- Air Italy launched its New York-Milan, Italy route last week.
- Qatar Airways acquired 49% of Italy’s second largest airline in 2017.
- New York-Milan is the only place where American, Delta, United, Emirates, Etihad, and Qatar Airways compete on the same route.
Air Italy landed in New York last week to great fanfare and an obligatory water cannon salute. But Air Italy’s new service between Milan’s Malpensa Airport and New York’s JFK International is much more significant than just the arrival of Italy’s second largest airline in the US.
With the arrival of Air Italy, the airways connecting New York and Milan perfectly encapsulate the complexities of what is generally considered the nastiest feud in the airline industry.
That’s because, for the first time I can remember, all six parties – American, Delta, United, Emirates, Etihad, and Qatar Airways – are competing on a single route.
The three major US airlines have for years accused their three Middle Eastern rivals of gaining an unfair advantage by using $US50 billion in government subsidies to bankroll their expansion. The Middle Eastern carriers all deny the existence of subsidies.
American, Delta, and United have all traditionally offered non-stop service between the Big Apple and Italy’s fashion capital. But then Emirates arrived in 2013 when it decided to launch service between New York and Dubai with a stop in Milan. The Emirates Milan flight has been highly controversial as it threatens the US carrier’s lucrative trans-Atlantic business.
Neither Etihad nor Qatar Airways offer non-stop New York-Milan flights. But that’s where Alitalia and Air Italy come into the picture.
Abu Dhabi-based Etihad competes through its 49% equity stake in Alitalia, which does fly between New York and Milan. Oddly enough, through a joint venture agreement, Alitalia and Delta share many of the flights.
Etihad gained control of Alitalia in 2014 and proceeded to dump cash into the airline in an attempt to restore it to profitability. However, that effort proved to be highly unsuccessful with Alitalia going bankrupt in May 2017. The failure of Alitalia and the liquidation of Air Berlin led Etihad to reported a nearly $US2 billion loss last year.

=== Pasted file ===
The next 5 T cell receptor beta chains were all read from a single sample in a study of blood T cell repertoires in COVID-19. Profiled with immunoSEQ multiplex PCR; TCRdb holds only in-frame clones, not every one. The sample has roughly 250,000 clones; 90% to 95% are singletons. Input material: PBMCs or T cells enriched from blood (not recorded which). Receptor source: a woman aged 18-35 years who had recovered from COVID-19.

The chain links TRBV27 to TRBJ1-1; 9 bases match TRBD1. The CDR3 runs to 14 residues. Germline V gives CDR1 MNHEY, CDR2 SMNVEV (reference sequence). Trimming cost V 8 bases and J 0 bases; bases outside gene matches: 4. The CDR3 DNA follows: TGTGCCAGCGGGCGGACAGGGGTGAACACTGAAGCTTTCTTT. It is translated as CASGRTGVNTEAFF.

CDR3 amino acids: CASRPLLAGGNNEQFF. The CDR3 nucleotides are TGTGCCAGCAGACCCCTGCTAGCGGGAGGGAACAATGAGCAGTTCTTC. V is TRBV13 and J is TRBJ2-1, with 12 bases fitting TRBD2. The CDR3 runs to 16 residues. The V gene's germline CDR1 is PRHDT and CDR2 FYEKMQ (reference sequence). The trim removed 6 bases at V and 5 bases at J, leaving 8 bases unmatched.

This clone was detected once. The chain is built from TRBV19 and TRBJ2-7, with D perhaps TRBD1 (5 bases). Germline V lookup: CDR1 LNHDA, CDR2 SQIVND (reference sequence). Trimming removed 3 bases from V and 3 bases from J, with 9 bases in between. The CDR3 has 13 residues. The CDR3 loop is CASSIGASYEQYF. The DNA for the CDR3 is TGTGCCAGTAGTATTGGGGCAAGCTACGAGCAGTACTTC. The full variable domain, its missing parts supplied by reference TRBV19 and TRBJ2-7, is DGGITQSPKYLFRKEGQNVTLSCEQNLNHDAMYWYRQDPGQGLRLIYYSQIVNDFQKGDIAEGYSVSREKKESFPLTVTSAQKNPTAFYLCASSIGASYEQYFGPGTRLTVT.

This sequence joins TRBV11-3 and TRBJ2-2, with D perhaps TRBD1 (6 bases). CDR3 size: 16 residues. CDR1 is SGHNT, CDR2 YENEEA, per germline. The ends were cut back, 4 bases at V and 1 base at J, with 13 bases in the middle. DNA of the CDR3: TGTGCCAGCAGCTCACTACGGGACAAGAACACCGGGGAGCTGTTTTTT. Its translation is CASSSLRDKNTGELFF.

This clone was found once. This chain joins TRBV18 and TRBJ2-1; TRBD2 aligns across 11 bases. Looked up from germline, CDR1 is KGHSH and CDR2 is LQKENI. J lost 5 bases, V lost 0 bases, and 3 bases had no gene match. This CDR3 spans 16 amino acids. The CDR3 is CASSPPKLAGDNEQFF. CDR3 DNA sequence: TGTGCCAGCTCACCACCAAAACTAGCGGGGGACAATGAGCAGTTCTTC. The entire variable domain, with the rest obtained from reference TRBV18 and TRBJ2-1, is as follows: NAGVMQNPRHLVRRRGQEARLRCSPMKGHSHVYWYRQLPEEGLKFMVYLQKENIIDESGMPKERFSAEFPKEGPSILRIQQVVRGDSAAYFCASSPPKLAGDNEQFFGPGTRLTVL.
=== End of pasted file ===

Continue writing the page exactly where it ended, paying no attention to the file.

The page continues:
With Alitalia and Etihad in a weakened state, Qatar Airways jumped into Italian market by acquiring 49% of Sardinia-based Meridiana in October 2017.
In February, Qatar Airways rebranded Meridiana and it became Air Italy. Both Airbus A330-200s that will be used for US flights are ex-Qatar Airways planes. While Air Italy’s newly Boeing 737MAX jets are leased by Qatar Airways and then sub-leased to Italian carrier.
In May, the governments of the United States and the United Arab Emirates agreed to settle their differences on air transport between the two countries. This agreement, along with a similar deal the Trump administration made with the Qatari government in January, looks to have effectively ended the long-running dispute.
The parties agreed to provide a greater level of financial transparency while also keeping in place the OpenSkies air transport agreement that governs air travels between the countries.
But this could be a temporary reprieve as the issue is scheduled to be revisited next year. With all six parties of the feud flying the same route, New York-Milan could serve as the ultimate battleground in airline industry’s nastiest feud.
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